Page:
The constitutive high expression of CD50 (ICAM-3) on resting leukocytes, coupled with the observation that CD50 is the primary LFA-1 ligand on resting T cells, suggests that CD50 may be an important LFA-1 ligand in the initiation of the immune/ inflammatory response. CD50 mAbs have been reported to increase homotypic adhesion of lymphocytes, and lymphocyte adhesion to HUVEC and extracellular matrix proteins. In this study, the effects of CD50 mAbs on neutrophil activation were examined. CD50 mAbs were found to inhibit neutrophil adhesion induced by FMLP and 12-O-tetradecanoyl-phorbol-13-acetate to resting and TNF-activated HUVEC. CD50 mAbs also inhibited neutrophil adhesion stimulated by CD66a, CD66b, CD66c, and CD66d mAbs to HUVEC. CD50 mAbs inhibited the up-regulation of CD11b/CD18 to the neutrophil surface, and the down-regulation of surface CD62L expression. The potential contribution of src family kinases to the previously described tyrosine kinase activity associated with CD50 in neutrophils was also examined. hck and lyn were found to account for much of the tyrosine kinase activity associated with CD50 in neutrophils. The data indicate that CD50 in neutrophils functions not only as a potential ligand for LFA-1, but also regulates the surface expression and activity of CD11b/CD18 and CD62L. In contrast to the effects in lymphocytes, CD50 appears to function as a negative regulator of neutrophil activation.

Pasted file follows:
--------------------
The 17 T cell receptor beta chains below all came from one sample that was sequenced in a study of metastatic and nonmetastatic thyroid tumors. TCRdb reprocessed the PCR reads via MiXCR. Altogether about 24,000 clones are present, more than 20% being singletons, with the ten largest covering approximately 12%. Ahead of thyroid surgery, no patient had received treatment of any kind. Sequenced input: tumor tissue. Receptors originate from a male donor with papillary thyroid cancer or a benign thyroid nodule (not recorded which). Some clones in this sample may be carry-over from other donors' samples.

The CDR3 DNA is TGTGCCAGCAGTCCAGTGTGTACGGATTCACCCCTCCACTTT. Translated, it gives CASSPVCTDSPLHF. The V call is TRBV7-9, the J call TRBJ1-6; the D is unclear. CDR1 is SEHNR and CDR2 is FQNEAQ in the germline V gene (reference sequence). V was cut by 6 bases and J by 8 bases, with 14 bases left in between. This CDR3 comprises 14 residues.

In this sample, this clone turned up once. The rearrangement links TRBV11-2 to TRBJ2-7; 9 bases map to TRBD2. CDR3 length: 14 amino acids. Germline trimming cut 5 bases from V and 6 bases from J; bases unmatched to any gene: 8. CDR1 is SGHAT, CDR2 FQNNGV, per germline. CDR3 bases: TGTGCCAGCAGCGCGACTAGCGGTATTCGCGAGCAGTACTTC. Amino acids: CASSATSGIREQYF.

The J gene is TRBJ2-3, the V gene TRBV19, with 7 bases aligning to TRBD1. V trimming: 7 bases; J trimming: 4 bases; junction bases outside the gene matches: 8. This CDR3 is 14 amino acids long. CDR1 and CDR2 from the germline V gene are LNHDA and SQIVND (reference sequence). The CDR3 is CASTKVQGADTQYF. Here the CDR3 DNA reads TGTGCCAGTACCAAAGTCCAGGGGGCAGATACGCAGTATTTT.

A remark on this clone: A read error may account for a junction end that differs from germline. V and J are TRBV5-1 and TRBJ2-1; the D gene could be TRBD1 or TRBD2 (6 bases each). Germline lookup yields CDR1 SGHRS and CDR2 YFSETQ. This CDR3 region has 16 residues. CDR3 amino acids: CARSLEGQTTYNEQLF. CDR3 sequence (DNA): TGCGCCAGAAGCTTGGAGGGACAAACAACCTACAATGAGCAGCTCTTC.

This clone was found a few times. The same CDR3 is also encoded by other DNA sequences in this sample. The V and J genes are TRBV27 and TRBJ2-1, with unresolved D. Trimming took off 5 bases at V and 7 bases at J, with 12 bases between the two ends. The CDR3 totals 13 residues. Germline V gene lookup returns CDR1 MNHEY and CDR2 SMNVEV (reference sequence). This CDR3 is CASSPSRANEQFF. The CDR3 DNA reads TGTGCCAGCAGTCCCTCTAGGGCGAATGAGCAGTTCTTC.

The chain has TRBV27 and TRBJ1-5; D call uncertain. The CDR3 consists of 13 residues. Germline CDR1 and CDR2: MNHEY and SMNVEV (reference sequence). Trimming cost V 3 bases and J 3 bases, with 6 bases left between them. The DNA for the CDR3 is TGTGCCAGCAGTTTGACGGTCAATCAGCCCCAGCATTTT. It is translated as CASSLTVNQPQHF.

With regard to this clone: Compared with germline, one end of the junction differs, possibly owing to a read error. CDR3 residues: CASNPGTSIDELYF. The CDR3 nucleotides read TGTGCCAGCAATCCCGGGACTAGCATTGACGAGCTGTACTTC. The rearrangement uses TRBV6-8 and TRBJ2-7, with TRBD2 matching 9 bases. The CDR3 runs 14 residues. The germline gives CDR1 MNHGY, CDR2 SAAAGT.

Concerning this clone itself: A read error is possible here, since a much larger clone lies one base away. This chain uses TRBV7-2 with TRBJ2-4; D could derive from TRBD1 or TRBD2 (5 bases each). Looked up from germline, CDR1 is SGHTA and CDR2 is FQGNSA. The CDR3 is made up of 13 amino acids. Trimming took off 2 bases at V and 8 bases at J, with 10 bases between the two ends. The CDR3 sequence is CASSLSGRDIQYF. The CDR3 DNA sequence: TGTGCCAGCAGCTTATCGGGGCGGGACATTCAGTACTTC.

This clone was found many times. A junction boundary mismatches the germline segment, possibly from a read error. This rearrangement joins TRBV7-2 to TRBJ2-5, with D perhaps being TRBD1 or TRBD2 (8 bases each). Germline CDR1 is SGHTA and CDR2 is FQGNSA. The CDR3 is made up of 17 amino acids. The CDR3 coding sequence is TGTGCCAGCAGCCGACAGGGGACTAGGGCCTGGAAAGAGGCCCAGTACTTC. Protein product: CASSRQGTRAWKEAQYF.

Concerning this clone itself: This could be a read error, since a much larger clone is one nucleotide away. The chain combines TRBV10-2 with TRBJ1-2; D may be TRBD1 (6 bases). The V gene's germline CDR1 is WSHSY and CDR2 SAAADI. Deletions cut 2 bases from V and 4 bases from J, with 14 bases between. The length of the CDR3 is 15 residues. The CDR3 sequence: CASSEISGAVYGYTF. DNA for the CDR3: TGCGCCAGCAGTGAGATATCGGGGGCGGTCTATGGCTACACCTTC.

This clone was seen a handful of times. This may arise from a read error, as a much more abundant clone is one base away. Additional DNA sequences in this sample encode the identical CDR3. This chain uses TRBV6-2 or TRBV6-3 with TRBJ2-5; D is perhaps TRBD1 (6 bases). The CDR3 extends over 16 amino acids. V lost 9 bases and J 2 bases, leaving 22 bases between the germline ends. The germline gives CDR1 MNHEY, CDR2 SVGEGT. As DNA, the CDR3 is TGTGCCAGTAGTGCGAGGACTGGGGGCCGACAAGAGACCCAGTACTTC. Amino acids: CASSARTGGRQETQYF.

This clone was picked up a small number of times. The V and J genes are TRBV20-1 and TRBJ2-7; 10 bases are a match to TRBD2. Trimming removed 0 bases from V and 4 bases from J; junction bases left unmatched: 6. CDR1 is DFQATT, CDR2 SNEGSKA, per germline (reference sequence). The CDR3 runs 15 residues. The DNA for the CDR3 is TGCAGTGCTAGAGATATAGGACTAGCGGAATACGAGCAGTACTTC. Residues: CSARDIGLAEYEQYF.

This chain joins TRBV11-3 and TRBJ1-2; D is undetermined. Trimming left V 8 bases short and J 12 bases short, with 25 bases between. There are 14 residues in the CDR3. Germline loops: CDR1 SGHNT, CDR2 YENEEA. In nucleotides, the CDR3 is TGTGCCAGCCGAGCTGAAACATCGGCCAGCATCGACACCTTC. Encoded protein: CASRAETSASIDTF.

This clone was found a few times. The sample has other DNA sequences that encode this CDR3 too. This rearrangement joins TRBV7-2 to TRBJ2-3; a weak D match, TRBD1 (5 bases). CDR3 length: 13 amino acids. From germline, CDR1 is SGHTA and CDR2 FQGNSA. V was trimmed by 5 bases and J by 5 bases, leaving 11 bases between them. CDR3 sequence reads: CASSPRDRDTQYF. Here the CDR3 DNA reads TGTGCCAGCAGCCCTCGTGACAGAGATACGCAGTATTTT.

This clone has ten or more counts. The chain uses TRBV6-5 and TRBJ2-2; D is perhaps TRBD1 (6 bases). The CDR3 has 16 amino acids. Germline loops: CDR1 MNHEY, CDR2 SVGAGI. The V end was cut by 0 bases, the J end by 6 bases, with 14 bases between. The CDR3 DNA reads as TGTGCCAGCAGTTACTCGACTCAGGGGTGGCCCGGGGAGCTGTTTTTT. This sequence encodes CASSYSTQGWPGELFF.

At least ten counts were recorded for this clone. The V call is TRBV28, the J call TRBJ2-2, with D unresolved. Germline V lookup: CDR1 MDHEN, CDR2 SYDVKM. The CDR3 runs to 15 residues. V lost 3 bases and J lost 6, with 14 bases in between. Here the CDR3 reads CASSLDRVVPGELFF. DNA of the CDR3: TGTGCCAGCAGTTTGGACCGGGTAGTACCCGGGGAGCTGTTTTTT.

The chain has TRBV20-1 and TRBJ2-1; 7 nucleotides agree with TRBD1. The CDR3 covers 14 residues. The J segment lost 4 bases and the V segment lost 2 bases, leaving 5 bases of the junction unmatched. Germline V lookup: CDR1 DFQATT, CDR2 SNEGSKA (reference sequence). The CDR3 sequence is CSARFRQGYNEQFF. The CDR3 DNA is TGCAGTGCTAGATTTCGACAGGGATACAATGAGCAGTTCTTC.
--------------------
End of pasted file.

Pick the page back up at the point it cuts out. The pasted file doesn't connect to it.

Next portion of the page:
|Original language||English (US)|
|Number of pages||9|
|Journal||Journal of Immunology|
|State||Published - Jul 15 1997|